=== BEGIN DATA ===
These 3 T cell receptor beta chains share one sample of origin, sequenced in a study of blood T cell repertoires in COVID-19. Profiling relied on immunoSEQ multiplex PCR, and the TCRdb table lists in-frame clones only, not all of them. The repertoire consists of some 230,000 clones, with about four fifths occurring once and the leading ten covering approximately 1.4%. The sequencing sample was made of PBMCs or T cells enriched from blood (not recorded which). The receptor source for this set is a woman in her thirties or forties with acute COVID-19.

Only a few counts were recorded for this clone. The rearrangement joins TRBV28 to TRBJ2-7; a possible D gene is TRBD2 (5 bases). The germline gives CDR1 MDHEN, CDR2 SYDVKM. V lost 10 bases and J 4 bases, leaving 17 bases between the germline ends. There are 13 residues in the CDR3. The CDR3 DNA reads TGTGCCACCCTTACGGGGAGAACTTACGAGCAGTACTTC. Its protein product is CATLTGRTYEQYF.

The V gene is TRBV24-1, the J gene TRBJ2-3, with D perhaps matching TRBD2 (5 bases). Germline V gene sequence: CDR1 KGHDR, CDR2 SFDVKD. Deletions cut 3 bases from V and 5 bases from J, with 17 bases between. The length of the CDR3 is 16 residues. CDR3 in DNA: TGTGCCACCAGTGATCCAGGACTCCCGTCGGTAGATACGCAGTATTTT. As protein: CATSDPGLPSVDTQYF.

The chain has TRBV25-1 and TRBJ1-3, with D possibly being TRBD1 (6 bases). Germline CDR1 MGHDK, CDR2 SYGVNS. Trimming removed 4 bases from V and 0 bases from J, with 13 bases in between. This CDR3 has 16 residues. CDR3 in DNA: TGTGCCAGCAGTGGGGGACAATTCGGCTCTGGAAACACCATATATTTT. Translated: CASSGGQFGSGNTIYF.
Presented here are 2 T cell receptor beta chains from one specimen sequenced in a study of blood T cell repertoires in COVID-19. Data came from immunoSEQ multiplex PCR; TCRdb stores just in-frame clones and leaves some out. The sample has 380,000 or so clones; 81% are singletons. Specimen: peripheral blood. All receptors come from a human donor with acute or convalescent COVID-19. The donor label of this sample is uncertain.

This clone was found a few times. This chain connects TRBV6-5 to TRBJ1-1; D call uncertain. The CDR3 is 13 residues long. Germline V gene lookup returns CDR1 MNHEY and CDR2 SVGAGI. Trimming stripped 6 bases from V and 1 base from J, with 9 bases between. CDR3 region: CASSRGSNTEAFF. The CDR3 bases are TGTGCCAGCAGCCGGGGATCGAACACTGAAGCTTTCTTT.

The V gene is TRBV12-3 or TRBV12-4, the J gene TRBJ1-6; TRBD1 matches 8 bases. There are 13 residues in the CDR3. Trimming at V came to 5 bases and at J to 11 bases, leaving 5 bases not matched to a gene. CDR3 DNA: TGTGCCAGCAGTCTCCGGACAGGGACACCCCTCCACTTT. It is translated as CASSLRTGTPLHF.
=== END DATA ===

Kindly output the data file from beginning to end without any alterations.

These 3 T cell receptor beta chains share one sample of origin, sequenced in a study of blood T cell repertoires in COVID-19. Profiling relied on immunoSEQ multiplex PCR, and the TCRdb table lists in-frame clones only, not all of them. The repertoire consists of some 230,000 clones, with about four fifths occurring once and the leading ten covering approximately 1.4%. The sequencing sample was made of PBMCs or T cells enriched from blood (not recorded which). The receptor source for this set is a woman in her thirties or forties with acute COVID-19.

Only a few counts were recorded for this clone. The rearrangement joins TRBV28 to TRBJ2-7; a possible D gene is TRBD2 (5 bases). The germline gives CDR1 MDHEN, CDR2 SYDVKM. V lost 10 bases and J 4 bases, leaving 17 bases between the germline ends. There are 13 residues in the CDR3. The CDR3 DNA reads TGTGCCACCCTTACGGGGAGAACTTACGAGCAGTACTTC. Its protein product is CATLTGRTYEQYF.

The V gene is TRBV24-1, the J gene TRBJ2-3, with D perhaps matching TRBD2 (5 bases). Germline V gene sequence: CDR1 KGHDR, CDR2 SFDVKD. Deletions cut 3 bases from V and 5 bases from J, with 17 bases between. The length of the CDR3 is 16 residues. CDR3 in DNA: TGTGCCACCAGTGATCCAGGACTCCCGTCGGTAGATACGCAGTATTTT. As protein: CATSDPGLPSVDTQYF.

The chain has TRBV25-1 and TRBJ1-3, with D possibly being TRBD1 (6 bases). Germline CDR1 MGHDK, CDR2 SYGVNS. Trimming removed 4 bases from V and 0 bases from J, with 13 bases in between. This CDR3 has 16 residues. CDR3 in DNA: TGTGCCAGCAGTGGGGGACAATTCGGCTCTGGAAACACCATATATTTT. Translated: CASSGGQFGSGNTIYF.
Presented here are 2 T cell receptor beta chains from one specimen sequenced in a study of blood T cell repertoires in COVID-19. Data came from immunoSEQ multiplex PCR; TCRdb stores just in-frame clones and leaves some out. The sample has 380,000 or so clones; 81% are singletons. Specimen: peripheral blood. All receptors come from a human donor with acute or convalescent COVID-19. The donor label of this sample is uncertain.

This clone was found a few times. This chain connects TRBV6-5 to TRBJ1-1; D call uncertain. The CDR3 is 13 residues long. Germline V gene lookup returns CDR1 MNHEY and CDR2 SVGAGI. Trimming stripped 6 bases from V and 1 base from J, with 9 bases between. CDR3 region: CASSRGSNTEAFF. The CDR3 bases are TGTGCCAGCAGCCGGGGATCGAACACTGAAGCTTTCTTT.

The V gene is TRBV12-3 or TRBV12-4, the J gene TRBJ1-6; TRBD1 matches 8 bases. There are 13 residues in the CDR3. Trimming at V came to 5 bases and at J to 11 bases, leaving 5 bases not matched to a gene. CDR3 DNA: TGTGCCAGCAGTCTCCGGACAGGGACACCCCTCCACTTT. It is translated as CASSLRTGTPLHF.